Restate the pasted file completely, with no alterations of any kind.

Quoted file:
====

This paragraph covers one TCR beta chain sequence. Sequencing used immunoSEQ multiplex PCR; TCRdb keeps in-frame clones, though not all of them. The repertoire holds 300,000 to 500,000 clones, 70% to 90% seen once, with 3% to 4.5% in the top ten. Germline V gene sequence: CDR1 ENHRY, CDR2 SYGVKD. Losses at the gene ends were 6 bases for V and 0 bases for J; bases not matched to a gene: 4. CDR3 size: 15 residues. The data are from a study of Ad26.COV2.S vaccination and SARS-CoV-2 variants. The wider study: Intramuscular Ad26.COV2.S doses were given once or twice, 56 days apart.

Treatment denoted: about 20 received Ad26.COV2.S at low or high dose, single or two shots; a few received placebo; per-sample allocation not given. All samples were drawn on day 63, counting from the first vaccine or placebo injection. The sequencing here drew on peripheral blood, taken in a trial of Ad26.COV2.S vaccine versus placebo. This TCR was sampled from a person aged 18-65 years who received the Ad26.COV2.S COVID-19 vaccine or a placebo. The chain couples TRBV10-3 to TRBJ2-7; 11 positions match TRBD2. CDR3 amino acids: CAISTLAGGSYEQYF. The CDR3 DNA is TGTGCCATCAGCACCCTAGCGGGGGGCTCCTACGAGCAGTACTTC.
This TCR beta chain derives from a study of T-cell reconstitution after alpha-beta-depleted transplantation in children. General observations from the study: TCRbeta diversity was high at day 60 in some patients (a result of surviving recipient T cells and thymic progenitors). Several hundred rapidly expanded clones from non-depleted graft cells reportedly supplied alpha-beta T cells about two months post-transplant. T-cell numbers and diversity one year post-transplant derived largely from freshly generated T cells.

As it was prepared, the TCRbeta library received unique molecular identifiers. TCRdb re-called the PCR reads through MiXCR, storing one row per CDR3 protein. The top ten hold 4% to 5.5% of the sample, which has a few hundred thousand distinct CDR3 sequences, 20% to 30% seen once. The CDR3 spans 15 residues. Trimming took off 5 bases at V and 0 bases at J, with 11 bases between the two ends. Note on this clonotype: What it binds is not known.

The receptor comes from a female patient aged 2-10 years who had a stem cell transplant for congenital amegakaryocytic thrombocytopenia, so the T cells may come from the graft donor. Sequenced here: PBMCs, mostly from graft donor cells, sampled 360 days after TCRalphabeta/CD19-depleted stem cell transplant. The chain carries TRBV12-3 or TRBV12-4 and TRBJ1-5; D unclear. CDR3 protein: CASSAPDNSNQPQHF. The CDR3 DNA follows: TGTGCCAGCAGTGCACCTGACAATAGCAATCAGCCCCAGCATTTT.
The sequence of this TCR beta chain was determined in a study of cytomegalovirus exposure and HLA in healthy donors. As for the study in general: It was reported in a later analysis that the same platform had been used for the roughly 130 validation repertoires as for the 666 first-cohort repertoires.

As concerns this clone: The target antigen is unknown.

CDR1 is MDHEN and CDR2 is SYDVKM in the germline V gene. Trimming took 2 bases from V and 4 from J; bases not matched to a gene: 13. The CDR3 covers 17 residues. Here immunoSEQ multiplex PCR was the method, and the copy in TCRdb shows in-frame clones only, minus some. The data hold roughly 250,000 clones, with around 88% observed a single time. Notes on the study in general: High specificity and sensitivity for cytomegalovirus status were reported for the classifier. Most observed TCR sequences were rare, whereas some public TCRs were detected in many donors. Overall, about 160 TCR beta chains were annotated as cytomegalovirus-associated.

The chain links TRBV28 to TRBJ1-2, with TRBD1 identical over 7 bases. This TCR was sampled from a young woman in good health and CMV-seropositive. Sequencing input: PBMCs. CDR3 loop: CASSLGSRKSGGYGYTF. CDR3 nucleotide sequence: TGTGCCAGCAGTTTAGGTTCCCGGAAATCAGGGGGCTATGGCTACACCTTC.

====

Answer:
This paragraph covers one TCR beta chain sequence. Sequencing used immunoSEQ multiplex PCR; TCRdb keeps in-frame clones, though not all of them. The repertoire holds 300,000 to 500,000 clones, 70% to 90% seen once, with 3% to 4.5% in the top ten. Germline V gene sequence: CDR1 ENHRY, CDR2 SYGVKD. Losses at the gene ends were 6 bases for V and 0 bases for J; bases not matched to a gene: 4. CDR3 size: 15 residues. The data are from a study of Ad26.COV2.S vaccination and SARS-CoV-2 variants. The wider study: Intramuscular Ad26.COV2.S doses were given once or twice, 56 days apart.

Treatment denoted: about 20 received Ad26.COV2.S at low or high dose, single or two shots; a few received placebo; per-sample allocation not given. All samples were drawn on day 63, counting from the first vaccine or placebo injection. The sequencing here drew on peripheral blood, taken in a trial of Ad26.COV2.S vaccine versus placebo. This TCR was sampled from a person aged 18-65 years who received the Ad26.COV2.S COVID-19 vaccine or a placebo. The chain couples TRBV10-3 to TRBJ2-7; 11 positions match TRBD2. CDR3 amino acids: CAISTLAGGSYEQYF. The CDR3 DNA is TGTGCCATCAGCACCCTAGCGGGGGGCTCCTACGAGCAGTACTTC.
This TCR beta chain derives from a study of T-cell reconstitution after alpha-beta-depleted transplantation in children. General observations from the study: TCRbeta diversity was high at day 60 in some patients (a result of surviving recipient T cells and thymic progenitors). Several hundred rapidly expanded clones from non-depleted graft cells reportedly supplied alpha-beta T cells about two months post-transplant. T-cell numbers and diversity one year post-transplant derived largely from freshly generated T cells.

As it was prepared, the TCRbeta library received unique molecular identifiers. TCRdb re-called the PCR reads through MiXCR, storing one row per CDR3 protein. The top ten hold 4% to 5.5% of the sample, which has a few hundred thousand distinct CDR3 sequences, 20% to 30% seen once. The CDR3 spans 15 residues. Trimming took off 5 bases at V and 0 bases at J, with 11 bases between the two ends. Note on this clonotype: What it binds is not known.

The receptor comes from a female patient aged 2-10 years who had a stem cell transplant for congenital amegakaryocytic thrombocytopenia, so the T cells may come from the graft donor. Sequenced here: PBMCs, mostly from graft donor cells, sampled 360 days after TCRalphabeta/CD19-depleted stem cell transplant. The chain carries TRBV12-3 or TRBV12-4 and TRBJ1-5; D unclear. CDR3 protein: CASSAPDNSNQPQHF. The CDR3 DNA follows: TGTGCCAGCAGTGCACCTGACAATAGCAATCAGCCCCAGCATTTT.
The sequence of this TCR beta chain was determined in a study of cytomegalovirus exposure and HLA in healthy donors. As for the study in general: It was reported in a later analysis that the same platform had been used for the roughly 130 validation repertoires as for the 666 first-cohort repertoires.

As concerns this clone: The target antigen is unknown.

CDR1 is MDHEN and CDR2 is SYDVKM in the germline V gene. Trimming took 2 bases from V and 4 from J; bases not matched to a gene: 13. The CDR3 covers 17 residues. Here immunoSEQ multiplex PCR was the method, and the copy in TCRdb shows in-frame clones only, minus some. The data hold roughly 250,000 clones, with around 88% observed a single time. Notes on the study in general: High specificity and sensitivity for cytomegalovirus status were reported for the classifier. Most observed TCR sequences were rare, whereas some public TCRs were detected in many donors. Overall, about 160 TCR beta chains were annotated as cytomegalovirus-associated.

The chain links TRBV28 to TRBJ1-2, with TRBD1 identical over 7 bases. This TCR was sampled from a young woman in good health and CMV-seropositive. Sequencing input: PBMCs. CDR3 loop: CASSLGSRKSGGYGYTF. CDR3 nucleotide sequence: TGTGCCAGCAGTTTAGGTTCCCGGAAATCAGGGGGCTATGGCTACACCTTC.